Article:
Thursday, April 28, 2011

The lost art of compromise

There's a new book out about a Canadian politician.

Yeah, I know that has to rank right up there with Worthwhile Canadian Initiative for most boring headline of all time, but bear with me.

Sir Wilfrid Laurier
, by André Pratte, is a biography of one of Canada's great prime ministers.

In his book review, Jeffrey Simpson writes, “If Canada still exists today, it is because there have always been Canadians who felt that Laurier was right, that compromise is not surrender or cowardice, but rather daring and courage.”

Oh! Who are they? Will they please make themselves known to us.

Compromise in today's politics is construed as weakness by both supporters and opponents. Supporters refuse to let their guy yield an inch of ground, and opponents interpret any willingness to compromise as a sign that the other guy is weak and vulnerable.

Laurier faced challenges that were, if anything, even more intractable than those we confront today.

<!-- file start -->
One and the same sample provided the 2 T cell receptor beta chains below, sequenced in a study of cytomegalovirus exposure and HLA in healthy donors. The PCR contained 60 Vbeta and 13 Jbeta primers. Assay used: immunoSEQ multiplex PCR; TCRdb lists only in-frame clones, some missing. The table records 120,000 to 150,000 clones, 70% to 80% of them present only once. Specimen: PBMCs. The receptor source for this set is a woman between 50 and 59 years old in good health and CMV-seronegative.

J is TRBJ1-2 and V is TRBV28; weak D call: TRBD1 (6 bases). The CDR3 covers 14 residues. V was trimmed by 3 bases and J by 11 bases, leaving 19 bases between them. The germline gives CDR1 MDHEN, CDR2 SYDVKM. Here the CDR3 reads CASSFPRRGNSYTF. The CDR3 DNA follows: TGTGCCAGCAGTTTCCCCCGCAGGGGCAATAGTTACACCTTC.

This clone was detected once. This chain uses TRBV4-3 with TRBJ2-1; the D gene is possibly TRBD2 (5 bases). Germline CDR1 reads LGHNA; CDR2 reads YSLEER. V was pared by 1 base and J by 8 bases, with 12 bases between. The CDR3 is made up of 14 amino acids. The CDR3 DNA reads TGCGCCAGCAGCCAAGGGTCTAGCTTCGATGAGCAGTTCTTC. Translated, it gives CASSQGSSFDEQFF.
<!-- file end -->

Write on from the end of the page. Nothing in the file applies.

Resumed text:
English-French divisiveness, Protestant-Catholic conflicts, problems with the economy, free trade with the U.S., regional feuds, immigration fears, disputes over federal vs. provincial jurisdiction, funding of religious schools, conscription for England's wars, foreign interference in Canadian affairs --- all were in the headlines.

Nonetheless, he served in the House of Commons for 45 years, led his party for 32 years, and was prime minister from 1896 to 1911.

He achieved that by being a master of the art of compromise, willing to climb down from positions that were going nowhere (including free trade) in order to advance the principal strategy of building a nation. Of course, the corollary is that his opponents were also, at the end of the day, willing to compromise.

Laurier evolved from politician to statesman, now an endangered species, possibly extinct.

And, oh yeah, he took the streetcar to work.

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